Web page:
The United States Court of Appeals for the Federal Circuit has held that the phrase “in connection with,” as used in Section 1491(b)(1), is “very sweeping in scope” and “involves a connection with any stage of the federal contracting acquisition process.” Distrib. Solutions, Inc. v. United States, 539 F.3d 1340, 1345–46 (Fed. Cir. 2008) (emphasis added) (quoting RAMCOR Servs. Grp., Inc. v. United States, 185 F.3d 1286,. Procurement has been defined to include “all stages of the process of acquiring property or services, beginning with the process for determining a need for property or services and ending with contract completion and closeout.” Res. Conservation Grp., LLC v. United States, 597 F.3d 1238, 1244 (Fed. Cir. 2010) (quoting 41 U.S.C. § 403(2)); see also Sys. Application & Techs., Inc. v. United States, 691 F.3d 1374, 1380–81 (Fed. Cir. 2012) (“On its face, the [Tucker Act] grants jurisdiction over objections to a solicitation, objections to a proposed award, objections to an award, and objections related to a statutory or regulatory violation so long as these objections are in connection with a procurement or proposed procurement.”); Distrib. Solutions, 539 F.3d at 1345 n.1 (explaining that a “non-frivolous allegation of a statutory or regulatory violation in connection with a procurement or proposed procurement is sufficient to establish jurisdiction”).
The April 28, 2014 Complaint alleges that the majority of EELV launch vehicles use RD-180 rocket engines manufactured by NPO Energomash, a corporation owned and controlled by the Russian Government. Compl. ¶ 5. Dmitry Rogozin, the Deputy Prime Minister of Russia, is the head of the Russian defense industry and, in particular, the Russian space program. Compl. ¶ 5; see also
On March 16, 2014, the President of the United States issued Executive Order 13,661, declaring that,
All property and interests in property [of Deputy Prime Minister Rogozin] that are in the United States, that hereafter come within the United States, or that are or hereafter come within the possession or control of any United States person (including any foreign branch) . . . are blocked and may not be transferred, paid, exported, withdrawn, or otherwise dealt in[.] Exec. Order No. 13,661, 79 FED. REG. 15,535, Section 1(a) (March 19, 2014).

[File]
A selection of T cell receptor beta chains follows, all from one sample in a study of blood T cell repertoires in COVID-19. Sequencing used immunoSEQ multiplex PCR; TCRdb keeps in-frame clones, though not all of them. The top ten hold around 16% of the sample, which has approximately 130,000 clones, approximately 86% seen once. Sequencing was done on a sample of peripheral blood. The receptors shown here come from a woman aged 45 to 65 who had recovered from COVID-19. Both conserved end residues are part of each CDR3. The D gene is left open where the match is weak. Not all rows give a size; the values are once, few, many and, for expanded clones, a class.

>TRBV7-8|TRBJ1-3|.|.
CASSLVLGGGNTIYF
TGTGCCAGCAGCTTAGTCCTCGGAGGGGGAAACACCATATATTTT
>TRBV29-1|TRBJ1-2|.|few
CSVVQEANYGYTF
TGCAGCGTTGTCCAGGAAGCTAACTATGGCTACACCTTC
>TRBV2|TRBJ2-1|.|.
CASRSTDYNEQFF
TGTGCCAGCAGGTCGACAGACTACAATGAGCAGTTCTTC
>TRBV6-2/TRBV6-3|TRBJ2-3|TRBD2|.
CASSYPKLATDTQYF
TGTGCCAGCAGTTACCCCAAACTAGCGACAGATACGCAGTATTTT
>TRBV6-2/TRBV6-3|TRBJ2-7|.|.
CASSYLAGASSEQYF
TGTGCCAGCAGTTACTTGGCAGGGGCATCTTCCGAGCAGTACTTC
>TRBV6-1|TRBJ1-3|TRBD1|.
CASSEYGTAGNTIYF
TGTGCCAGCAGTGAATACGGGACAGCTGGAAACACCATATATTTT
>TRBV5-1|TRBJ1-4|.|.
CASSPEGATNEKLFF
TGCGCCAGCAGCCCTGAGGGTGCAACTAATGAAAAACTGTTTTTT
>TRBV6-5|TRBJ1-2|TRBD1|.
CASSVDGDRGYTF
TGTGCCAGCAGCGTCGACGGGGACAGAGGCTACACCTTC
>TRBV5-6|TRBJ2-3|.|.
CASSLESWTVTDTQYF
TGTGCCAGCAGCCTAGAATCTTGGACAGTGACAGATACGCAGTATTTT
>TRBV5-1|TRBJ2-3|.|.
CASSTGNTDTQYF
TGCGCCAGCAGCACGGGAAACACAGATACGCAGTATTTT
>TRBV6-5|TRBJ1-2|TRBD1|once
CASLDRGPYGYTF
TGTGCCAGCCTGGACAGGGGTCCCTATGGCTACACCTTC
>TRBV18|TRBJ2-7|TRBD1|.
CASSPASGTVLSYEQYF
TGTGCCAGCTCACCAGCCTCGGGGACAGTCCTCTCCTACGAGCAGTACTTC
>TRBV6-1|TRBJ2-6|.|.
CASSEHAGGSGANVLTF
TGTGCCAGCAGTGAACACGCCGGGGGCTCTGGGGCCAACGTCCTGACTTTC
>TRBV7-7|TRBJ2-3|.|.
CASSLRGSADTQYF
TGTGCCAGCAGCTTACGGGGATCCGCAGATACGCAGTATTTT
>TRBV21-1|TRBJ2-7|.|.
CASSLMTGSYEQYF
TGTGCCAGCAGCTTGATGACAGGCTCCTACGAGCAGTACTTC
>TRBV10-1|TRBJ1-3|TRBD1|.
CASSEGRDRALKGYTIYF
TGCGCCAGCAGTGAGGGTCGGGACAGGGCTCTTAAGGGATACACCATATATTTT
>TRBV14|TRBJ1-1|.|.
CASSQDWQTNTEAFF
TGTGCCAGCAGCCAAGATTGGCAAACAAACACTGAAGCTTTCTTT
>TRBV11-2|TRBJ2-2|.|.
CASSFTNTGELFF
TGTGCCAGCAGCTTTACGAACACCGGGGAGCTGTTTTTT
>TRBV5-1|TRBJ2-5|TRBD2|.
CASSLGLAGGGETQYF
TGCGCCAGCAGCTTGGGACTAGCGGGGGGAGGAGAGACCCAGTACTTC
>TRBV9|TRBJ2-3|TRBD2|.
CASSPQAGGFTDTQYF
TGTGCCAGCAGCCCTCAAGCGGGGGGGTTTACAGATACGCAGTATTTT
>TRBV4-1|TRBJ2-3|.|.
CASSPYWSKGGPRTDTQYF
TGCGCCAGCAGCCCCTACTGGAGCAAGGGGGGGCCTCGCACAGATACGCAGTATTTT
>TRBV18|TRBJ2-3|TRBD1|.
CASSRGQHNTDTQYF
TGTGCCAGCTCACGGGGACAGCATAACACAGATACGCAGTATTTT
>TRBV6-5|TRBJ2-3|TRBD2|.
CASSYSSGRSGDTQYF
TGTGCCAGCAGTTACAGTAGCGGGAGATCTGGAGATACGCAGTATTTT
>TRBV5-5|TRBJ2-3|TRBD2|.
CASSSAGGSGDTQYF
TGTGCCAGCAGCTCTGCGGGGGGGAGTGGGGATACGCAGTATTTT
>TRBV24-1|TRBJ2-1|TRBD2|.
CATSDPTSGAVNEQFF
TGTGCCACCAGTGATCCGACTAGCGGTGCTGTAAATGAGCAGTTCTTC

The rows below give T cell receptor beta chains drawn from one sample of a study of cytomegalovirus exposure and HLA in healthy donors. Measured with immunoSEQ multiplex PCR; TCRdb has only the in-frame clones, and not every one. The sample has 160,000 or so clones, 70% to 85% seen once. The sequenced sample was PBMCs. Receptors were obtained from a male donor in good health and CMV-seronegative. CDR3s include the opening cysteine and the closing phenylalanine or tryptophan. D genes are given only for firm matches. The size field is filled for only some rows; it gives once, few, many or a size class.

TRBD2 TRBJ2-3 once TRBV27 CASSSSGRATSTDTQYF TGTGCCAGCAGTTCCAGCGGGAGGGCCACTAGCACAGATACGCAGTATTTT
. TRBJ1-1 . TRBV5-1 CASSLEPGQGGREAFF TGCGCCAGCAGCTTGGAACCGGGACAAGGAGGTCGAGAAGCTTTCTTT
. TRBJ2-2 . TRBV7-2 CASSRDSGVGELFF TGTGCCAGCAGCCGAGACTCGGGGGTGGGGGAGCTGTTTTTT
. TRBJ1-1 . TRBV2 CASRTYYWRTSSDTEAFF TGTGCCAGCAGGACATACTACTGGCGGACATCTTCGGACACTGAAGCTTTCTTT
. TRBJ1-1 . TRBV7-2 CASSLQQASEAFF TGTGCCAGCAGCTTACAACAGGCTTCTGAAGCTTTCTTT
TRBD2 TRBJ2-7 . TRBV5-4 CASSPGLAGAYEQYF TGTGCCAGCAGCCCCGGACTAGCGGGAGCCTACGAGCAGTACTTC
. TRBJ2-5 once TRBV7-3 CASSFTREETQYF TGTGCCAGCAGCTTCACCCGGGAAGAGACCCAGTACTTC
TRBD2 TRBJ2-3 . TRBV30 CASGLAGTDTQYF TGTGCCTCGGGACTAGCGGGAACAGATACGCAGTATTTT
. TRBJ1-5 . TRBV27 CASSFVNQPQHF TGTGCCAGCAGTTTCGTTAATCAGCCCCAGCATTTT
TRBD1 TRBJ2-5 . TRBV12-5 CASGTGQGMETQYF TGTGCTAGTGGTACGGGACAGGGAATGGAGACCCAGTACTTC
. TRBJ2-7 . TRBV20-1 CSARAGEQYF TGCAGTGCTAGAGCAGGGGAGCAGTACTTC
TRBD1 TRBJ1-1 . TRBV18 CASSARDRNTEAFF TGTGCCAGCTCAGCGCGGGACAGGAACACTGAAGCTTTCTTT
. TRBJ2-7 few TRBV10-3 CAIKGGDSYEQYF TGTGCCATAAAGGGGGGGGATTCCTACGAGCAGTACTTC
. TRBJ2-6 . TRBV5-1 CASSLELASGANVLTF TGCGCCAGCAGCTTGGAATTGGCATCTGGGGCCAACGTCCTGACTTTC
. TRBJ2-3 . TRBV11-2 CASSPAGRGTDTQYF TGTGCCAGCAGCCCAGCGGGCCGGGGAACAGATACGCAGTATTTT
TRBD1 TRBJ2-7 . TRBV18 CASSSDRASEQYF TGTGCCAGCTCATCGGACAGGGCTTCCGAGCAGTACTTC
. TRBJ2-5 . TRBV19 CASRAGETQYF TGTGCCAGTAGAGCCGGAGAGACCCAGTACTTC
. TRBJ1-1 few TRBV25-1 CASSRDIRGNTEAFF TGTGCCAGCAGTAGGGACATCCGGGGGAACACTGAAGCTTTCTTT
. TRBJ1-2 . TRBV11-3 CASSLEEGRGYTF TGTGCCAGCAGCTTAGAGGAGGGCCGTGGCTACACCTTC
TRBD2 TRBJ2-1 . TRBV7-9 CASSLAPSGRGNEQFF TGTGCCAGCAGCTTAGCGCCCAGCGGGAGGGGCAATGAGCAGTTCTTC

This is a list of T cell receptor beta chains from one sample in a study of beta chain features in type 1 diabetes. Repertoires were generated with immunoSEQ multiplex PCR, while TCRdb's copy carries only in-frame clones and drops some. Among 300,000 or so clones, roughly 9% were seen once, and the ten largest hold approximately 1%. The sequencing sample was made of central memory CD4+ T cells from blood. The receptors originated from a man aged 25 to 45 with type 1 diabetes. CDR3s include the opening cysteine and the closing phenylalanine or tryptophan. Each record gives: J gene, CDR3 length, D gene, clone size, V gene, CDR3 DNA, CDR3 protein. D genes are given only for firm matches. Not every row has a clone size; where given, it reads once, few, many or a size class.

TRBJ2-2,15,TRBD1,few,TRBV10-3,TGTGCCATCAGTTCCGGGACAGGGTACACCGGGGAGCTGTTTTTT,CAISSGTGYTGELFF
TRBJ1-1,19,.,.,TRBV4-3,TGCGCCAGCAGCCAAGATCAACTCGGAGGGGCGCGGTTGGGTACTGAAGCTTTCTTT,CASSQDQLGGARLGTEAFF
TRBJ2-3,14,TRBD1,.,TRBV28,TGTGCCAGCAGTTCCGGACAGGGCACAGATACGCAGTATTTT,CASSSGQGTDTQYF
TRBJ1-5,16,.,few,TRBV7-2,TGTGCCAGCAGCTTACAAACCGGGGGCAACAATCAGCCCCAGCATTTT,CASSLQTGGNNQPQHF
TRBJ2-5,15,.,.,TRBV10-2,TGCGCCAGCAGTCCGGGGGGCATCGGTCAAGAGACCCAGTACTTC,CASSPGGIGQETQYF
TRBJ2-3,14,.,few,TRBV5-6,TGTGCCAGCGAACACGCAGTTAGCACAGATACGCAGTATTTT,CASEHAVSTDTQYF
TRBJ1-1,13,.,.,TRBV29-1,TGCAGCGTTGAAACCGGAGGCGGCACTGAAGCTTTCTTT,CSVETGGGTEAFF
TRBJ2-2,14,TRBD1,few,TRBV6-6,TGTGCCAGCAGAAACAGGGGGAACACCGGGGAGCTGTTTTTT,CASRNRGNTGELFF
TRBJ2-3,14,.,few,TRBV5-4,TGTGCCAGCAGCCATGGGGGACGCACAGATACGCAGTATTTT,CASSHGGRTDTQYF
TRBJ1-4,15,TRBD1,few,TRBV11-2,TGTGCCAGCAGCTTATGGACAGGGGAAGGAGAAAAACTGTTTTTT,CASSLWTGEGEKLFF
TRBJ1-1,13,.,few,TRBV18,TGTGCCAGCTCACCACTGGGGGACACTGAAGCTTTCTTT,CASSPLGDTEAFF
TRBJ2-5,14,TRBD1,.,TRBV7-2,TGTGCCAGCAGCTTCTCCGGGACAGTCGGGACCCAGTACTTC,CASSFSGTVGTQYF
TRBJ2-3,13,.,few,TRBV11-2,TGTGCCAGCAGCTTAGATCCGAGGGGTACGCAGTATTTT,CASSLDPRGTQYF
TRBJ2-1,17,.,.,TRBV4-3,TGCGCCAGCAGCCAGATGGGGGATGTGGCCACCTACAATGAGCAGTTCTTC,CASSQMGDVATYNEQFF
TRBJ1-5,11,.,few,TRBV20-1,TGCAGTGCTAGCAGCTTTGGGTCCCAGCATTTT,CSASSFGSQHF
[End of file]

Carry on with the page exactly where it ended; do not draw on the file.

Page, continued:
On April 28, 2014, the United States Department of the Treasury, Office of Foreign Assets Control, issued a “Specifically Designated Nationals and Blocked Persons List,” which includes three references to Deputy Prime Minister Rogozin. In addition, on April 28, 2014, the United States Department of State and the United States Department of Commerce issued restrictions banning the export or re-export of “any high technology defense articles or services.” United States Expands Export Restrictions on Russia, http://www.state.gov/r/pa/prs/ps/2014/04/225241.htm; Commerce Department Announces Expansion of Export Restrictions on Russia – April 28, 2014, http://www.bis.doc.gov/index.php/component/content/article/9-bis/carousel/666-commerce-department-anounces-expansion-of-export-restrictions-on-russia.
Rule 65(a) of the Rules of the United States Court of Federal Claims authorizes the United States Court of Federal Claims to issue a preliminary injunction. The United States Court of Appeals for the Federal Circuit requires the court to consider four factors in deciding whether to issue a preliminary injunction: “(1) a reasonable likelihood of success on the merits; (2) irreparable harm if an injunction is not granted; (3) a balance of hardships tipping in [Plaintiff’s] favor; and (4) the injunction’s favorable impact on the public interest.” Sciele Pharma, Inc. v. Lupin Ltd., 684 F.3d 1253, 1259 (Fed. Cir. 2012) (quoting Amazon, Inc. v. Barnesandnoble.com, Inc., 239 F.3d 1243, 1350 (Fed. Cir. 2001)); see also CC Distribs., Inc. v. United States, 65 Fed. Cl. 813, 815 (2005). “No one factor, taken individually, is necessarily dispositive . . . . [T]he weakness of the showing regarding one factor may be overborne by the strength of the others.” FMC Corp. v. United States, 3 F.3d 424, 427 (Fed. Cir. 1993). In “the context of bid protests, the Tucker Act [also requires the court], in conducting its balancing, to ‘give due regard to the interests of national defense and national security and the need for expeditious resolution of the action.’” Serco, Inc. v. United States, 101 Fed. Cl. 717, 721 (2011) (quoting 28 U.S.C. § 1491(b)(3)).
After considering the April 28, 2014 Complaint, Executive Order No. 13,661, together with subsequent Executive Branch restrictions, and conducting a hearing on this date, in the court’s judgment, the public interest and national defense and security concerns that underlie Executive Order 13,661 warrant issuance of a preliminary injunction in this case that prohibits:
The United States Air Force and United Launch Services, LLC (“ULS”), a majority owned subsidiary of United Launch Alliance, LLC (“ULA”), and affiliates thereof, including general partners, directors, officers, employees, agents, representatives, predecessors, as signs, joint ventures, subsidiaries, and divisions, from making any purchases from or payment of money to NPO Energomash or any entity, whether governmental, corporate or individual, that is subject to the control of Deputy Prime Minister Rogozin, unless and until the court receives the opinion of the United States Department of the Treasury, and the United States Department of Commerce and United States Department of State, that any such purchases or payments will not directly or indirectly contravene Executive Order 13,661.
The scope of this preliminary injunction does not extend to any purchase orders that have been placed or moneys paid to NPO Energomash prior to the date of this Order.
IT IS SO ORDERED.
s/ Susan G. Braden
SUSAN G. BRADEN